We came to Fiji in search of a strange and wonderful tree, but we didn’t know its name. We knew it was a species found only in the South Pacific, and we knew it could live for more than a thousand years. And we knew its name in the obscure language of botanical Latin: Agathis macrophylla.
Our pursuit was filled with good fortune, a journey of serendipity and discovery. We found the magnificent tree, and came to know it by its melodious Fijian name, Dakua. So, how did the Dakua come to Fiji? Where can you find this most amazing of Fijian trees? Retrace our search, from the depths of geological time to the most accessible forests of the Big Island of Viti Levu. You can visit these living trees in the forests of Fiji, and, as you follow your own trail, learn a few pieces of the natural and cultural history of the Fiji Islands.
As visitors to Viti Levu, we were fortunate to find ourselves, literally, on the trail of the Dakua tree. At our lodgings in the centre of Suva, we asked our hostess: “Do you know of the Agathis tree?”
She confessed she did not, but her elderly father, a retired cabinet maker, spoke up from the corner of the room.
“It is Dakua!”
He told us of the massive trees that used to cover the islands, held in awe and reverence by Fijians.
“Go to Colo-i-Suva,” he told us. “There, you will find these trees.”
Dakua, a close relative of New Zealand’s kauri tree, is one of a group of plants with a curious Southern Hemisphere distribution. A quarter of a billion years ago, its botanical family, the Araucariaceae, covered the entire planet. In those long distant times, when dinosaurs walked the Earth, they were a key element of extensive forests that are remembered through their petrified fossils.
Today, these trees are found in the South Pacific, Australia, New Zealand, and, curiously, Chile and Brazil. These monkey-puzzle, hoop pine, and kauri trees are evidence for the ancient existence of Gondwana, the ancient Southern supercontinent- they have survived only on these once-connected land masses. Once, long ago, Dakua’s ancestors grew thrived in Tasmania.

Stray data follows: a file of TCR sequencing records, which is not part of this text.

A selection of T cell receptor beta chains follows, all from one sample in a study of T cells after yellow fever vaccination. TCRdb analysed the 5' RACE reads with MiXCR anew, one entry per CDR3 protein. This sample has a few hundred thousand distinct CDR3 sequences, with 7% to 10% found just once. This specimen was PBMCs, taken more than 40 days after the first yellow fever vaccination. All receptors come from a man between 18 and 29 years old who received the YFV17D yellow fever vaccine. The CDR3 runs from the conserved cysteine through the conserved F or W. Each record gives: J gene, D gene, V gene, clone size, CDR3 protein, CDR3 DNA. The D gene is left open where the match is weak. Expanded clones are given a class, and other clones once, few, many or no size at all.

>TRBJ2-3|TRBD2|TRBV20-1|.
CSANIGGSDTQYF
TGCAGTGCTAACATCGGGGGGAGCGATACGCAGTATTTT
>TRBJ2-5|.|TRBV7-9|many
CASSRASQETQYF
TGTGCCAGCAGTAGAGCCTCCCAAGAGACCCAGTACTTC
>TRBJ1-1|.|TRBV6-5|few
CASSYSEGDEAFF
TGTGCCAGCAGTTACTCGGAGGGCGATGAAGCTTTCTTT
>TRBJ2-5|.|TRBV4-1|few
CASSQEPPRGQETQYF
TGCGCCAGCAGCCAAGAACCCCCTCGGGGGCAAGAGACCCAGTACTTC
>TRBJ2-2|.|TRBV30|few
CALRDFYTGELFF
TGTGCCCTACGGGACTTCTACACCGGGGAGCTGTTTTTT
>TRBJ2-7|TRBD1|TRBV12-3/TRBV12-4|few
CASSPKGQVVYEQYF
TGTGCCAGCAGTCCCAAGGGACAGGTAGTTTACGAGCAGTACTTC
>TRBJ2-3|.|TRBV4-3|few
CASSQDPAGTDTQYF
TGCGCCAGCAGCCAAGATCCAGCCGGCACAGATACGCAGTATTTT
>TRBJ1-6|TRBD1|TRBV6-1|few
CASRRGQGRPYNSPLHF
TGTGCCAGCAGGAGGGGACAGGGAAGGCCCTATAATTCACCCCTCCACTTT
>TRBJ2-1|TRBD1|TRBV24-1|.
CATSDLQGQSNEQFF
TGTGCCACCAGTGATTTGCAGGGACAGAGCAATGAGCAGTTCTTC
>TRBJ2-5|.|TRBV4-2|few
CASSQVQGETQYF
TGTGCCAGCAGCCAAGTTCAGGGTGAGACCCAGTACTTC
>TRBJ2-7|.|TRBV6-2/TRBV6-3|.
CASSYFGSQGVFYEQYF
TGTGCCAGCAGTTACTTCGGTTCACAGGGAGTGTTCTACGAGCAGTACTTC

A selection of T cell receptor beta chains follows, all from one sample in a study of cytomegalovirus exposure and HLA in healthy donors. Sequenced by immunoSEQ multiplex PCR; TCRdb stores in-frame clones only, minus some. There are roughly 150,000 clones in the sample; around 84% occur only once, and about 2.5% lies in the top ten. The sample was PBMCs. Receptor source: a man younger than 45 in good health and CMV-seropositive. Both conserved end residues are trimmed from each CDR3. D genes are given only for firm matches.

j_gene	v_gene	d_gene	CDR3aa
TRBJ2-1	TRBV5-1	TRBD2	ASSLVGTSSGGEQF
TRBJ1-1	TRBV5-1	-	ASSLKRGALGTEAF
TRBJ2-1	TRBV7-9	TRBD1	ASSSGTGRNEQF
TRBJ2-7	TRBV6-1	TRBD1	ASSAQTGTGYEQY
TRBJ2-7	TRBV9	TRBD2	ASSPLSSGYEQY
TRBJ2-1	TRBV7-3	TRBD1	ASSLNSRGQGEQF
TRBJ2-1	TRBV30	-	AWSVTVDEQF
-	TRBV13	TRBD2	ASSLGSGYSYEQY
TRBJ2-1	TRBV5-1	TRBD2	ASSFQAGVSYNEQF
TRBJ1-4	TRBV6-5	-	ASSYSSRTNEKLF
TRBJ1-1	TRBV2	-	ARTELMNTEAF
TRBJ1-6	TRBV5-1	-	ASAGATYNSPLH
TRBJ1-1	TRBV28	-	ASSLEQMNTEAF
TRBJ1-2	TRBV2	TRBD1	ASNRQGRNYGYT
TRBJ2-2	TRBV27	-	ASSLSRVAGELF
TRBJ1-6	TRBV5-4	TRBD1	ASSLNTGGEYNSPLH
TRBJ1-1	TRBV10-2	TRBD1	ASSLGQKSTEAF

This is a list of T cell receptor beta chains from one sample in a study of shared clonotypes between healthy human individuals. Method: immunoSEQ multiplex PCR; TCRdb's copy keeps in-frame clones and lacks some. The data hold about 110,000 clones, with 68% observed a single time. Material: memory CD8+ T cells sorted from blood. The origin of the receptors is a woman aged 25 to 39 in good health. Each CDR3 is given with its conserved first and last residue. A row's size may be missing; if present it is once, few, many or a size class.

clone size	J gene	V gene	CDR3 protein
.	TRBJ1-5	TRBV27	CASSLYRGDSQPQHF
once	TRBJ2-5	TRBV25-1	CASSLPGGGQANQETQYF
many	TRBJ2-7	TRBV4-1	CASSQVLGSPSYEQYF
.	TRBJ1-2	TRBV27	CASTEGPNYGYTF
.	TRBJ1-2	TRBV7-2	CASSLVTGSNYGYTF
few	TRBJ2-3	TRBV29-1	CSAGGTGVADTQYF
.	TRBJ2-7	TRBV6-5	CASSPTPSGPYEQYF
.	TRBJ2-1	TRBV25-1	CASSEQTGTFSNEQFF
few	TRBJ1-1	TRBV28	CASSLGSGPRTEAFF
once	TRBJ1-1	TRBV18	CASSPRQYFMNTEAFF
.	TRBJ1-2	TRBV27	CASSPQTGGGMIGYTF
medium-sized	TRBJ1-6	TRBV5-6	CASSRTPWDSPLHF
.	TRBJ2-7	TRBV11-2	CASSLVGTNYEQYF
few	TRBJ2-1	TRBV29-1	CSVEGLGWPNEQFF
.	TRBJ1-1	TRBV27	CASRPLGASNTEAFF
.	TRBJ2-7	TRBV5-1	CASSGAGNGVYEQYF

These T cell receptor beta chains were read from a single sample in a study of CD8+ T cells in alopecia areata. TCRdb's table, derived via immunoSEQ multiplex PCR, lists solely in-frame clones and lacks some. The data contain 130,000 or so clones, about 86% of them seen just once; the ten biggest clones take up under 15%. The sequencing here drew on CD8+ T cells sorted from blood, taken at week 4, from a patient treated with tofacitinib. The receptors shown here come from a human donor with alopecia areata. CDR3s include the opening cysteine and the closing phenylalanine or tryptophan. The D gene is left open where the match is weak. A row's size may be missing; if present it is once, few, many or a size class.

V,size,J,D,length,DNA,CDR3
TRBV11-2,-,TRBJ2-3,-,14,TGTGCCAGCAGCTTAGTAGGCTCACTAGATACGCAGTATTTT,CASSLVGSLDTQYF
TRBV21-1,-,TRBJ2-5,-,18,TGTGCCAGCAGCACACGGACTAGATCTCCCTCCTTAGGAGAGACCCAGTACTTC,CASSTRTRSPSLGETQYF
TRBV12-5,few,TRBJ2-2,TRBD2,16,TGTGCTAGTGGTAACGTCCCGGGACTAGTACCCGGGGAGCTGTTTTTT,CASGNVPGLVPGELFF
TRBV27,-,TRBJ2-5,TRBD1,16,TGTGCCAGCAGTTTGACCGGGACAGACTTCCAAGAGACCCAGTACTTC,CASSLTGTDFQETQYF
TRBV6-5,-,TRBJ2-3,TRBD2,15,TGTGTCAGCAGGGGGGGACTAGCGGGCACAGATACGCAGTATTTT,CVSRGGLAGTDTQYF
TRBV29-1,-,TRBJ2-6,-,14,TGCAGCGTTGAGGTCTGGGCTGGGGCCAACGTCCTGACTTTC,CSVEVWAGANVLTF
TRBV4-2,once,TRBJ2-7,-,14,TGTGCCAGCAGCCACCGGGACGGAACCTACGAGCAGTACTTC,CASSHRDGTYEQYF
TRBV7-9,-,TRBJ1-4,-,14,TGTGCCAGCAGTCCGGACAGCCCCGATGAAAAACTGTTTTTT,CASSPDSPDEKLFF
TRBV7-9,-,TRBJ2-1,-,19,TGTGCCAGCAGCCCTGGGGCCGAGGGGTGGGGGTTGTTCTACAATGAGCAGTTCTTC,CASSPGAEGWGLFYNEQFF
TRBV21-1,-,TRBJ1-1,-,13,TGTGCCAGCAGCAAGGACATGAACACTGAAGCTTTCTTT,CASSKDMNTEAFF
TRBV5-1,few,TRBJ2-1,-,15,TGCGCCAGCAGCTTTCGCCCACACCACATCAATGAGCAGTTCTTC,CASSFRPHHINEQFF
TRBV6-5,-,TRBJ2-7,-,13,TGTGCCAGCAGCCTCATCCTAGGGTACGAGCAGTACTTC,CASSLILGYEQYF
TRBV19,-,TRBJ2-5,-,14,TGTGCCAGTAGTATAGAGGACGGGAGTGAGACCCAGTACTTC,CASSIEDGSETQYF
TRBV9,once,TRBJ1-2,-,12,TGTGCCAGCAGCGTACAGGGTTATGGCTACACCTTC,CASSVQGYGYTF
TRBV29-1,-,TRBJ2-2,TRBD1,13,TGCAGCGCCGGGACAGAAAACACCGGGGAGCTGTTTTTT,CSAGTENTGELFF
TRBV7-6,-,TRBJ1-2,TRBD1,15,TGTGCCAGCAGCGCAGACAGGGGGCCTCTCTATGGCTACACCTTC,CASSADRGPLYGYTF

In geological terms, Fiji is a young landscape of rocky volcanic islands. Only eight million years ago, far far younger than the ancestry of the Dakua tree, the islands were born of fiery rock from the ocean depths. Since then, coral has accumulated around these solid anchors of land, forming much younger islands of reef. The Dakua trees must have made their way over the water from the continents to Fiji within this geologically recent timeframe.
Over the past eight million years, other plants and animals have immigrated from the larger bodies of land, especially New Guinea, to these volcanic islands. These make up the native, pre-human biodiversity of Fiji, a dynamic array of changing species. New arrivals came to Fiji: some adapted and thrived, while others perished.
The biggest event in Fiji’s biological history was the arrival of human explorers on epic oceanic voyages, some 3,000 years ago. Archaeological excavations show the early presence of a people known as the Lapita, but little remains of their legacy but bones and pottery. Modern Fijians trace their ancestry to the courageous expedition led by Chief Lutunasobasoba. The new settlers modified the natural landscape, seeking living space, building materials, and food to eat. They brought plants and animals to the islands, including yams, taro, cassava, bananas, poultry, pigs, dogs, and that most intrepid of animal travellers, the rat. Some native wildlife, including giant iguanas and pigeons, became extinct around this time. The Dakua tree doubtlessly had arrived to Fiji far earlier than the human settlers, and must have already been a component of the forests when the first explorers entered into the jungle.
The Dakua was soon recognised as a fine source of timber. Master craftsmen of wooden boats and buildings, the Fijians distinguished two types of Dakua tree: the taller, straighter Dakua balavu, and the shorter, branchier Dakua leku. Like the Polynesian Maori of New Zealand, they saw both the divine and practical aspects of these massive trees. It was valued as a sacred totem, a structural timber, and a prized canoe hull.